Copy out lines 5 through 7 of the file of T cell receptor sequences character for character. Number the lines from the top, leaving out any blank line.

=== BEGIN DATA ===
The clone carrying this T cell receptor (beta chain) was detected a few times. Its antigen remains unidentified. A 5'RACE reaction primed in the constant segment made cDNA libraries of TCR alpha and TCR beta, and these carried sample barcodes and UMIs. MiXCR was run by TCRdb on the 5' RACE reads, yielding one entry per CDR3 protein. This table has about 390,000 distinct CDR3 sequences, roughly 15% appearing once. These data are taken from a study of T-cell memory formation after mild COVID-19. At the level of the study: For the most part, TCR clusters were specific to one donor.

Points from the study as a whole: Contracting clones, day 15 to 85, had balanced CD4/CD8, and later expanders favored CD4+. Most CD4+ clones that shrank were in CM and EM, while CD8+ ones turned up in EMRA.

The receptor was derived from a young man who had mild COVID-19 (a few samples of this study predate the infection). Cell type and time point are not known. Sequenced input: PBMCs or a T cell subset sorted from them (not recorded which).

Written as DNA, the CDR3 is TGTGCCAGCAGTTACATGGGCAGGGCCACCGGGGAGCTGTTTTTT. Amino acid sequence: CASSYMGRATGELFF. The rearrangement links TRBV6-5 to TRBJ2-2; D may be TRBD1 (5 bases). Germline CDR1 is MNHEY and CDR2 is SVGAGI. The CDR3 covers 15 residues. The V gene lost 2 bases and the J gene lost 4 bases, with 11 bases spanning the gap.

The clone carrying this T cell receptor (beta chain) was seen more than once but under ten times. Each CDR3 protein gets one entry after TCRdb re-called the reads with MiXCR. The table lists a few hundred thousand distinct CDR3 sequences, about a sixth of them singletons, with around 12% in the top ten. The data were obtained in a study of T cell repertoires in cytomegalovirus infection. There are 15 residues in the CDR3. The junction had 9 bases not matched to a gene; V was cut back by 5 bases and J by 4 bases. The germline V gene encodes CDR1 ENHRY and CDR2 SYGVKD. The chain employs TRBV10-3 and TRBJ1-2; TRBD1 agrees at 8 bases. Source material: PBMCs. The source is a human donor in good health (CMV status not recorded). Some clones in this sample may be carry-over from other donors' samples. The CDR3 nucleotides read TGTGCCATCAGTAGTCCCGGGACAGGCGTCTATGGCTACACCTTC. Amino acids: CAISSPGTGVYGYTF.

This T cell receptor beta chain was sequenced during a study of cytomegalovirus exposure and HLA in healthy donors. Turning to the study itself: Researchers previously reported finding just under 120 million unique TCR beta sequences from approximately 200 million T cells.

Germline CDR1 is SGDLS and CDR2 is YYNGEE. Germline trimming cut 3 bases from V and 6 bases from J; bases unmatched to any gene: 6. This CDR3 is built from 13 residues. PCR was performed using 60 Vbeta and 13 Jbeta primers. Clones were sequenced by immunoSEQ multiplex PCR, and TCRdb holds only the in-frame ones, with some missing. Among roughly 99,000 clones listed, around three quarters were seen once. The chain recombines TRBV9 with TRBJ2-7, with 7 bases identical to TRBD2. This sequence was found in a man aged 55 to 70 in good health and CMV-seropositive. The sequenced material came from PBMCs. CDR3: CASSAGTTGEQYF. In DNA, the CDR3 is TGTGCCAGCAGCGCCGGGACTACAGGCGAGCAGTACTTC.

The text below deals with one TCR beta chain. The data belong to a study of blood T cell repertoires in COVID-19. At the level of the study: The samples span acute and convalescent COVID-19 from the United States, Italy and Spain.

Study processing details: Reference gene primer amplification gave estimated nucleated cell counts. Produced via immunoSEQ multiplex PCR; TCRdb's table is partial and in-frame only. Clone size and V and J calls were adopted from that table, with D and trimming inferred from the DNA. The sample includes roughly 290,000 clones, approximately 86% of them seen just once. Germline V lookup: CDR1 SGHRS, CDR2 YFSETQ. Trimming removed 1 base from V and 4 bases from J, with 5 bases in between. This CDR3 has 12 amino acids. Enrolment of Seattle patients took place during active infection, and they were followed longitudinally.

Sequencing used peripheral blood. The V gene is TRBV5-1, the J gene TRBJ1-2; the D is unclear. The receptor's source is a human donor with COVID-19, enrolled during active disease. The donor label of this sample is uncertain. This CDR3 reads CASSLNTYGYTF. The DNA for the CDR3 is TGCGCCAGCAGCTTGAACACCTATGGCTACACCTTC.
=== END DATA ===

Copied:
The clone carrying this T cell receptor (beta chain) was seen more than once but under ten times. Each CDR3 protein gets one entry after TCRdb re-called the reads with MiXCR. The table lists a few hundred thousand distinct CDR3 sequences, about a sixth of them singletons, with around 12% in the top ten. The data were obtained in a study of T cell repertoires in cytomegalovirus infection. There are 15 residues in the CDR3. The junction had 9 bases not matched to a gene; V was cut back by 5 bases and J by 4 bases. The germline V gene encodes CDR1 ENHRY and CDR2 SYGVKD. The chain employs TRBV10-3 and TRBJ1-2; TRBD1 agrees at 8 bases. Source material: PBMCs. The source is a human donor in good health (CMV status not recorded). Some clones in this sample may be carry-over from other donors' samples. The CDR3 nucleotides read TGTGCCATCAGTAGTCCCGGGACAGGCGTCTATGGCTACACCTTC. Amino acids: CAISSPGTGVYGYTF.

This T cell receptor beta chain was sequenced during a study of cytomegalovirus exposure and HLA in healthy donors. Turning to the study itself: Researchers previously reported finding just under 120 million unique TCR beta sequences from approximately 200 million T cells.

Germline CDR1 is SGDLS and CDR2 is YYNGEE. Germline trimming cut 3 bases from V and 6 bases from J; bases unmatched to any gene: 6. This CDR3 is built from 13 residues. PCR was performed using 60 Vbeta and 13 Jbeta primers. Clones were sequenced by immunoSEQ multiplex PCR, and TCRdb holds only the in-frame ones, with some missing. Among roughly 99,000 clones listed, around three quarters were seen once. The chain recombines TRBV9 with TRBJ2-7, with 7 bases identical to TRBD2. This sequence was found in a man aged 55 to 70 in good health and CMV-seropositive. The sequenced material came from PBMCs. CDR3: CASSAGTTGEQYF. In DNA, the CDR3 is TGTGCCAGCAGCGCCGGGACTACAGGCGAGCAGTACTTC.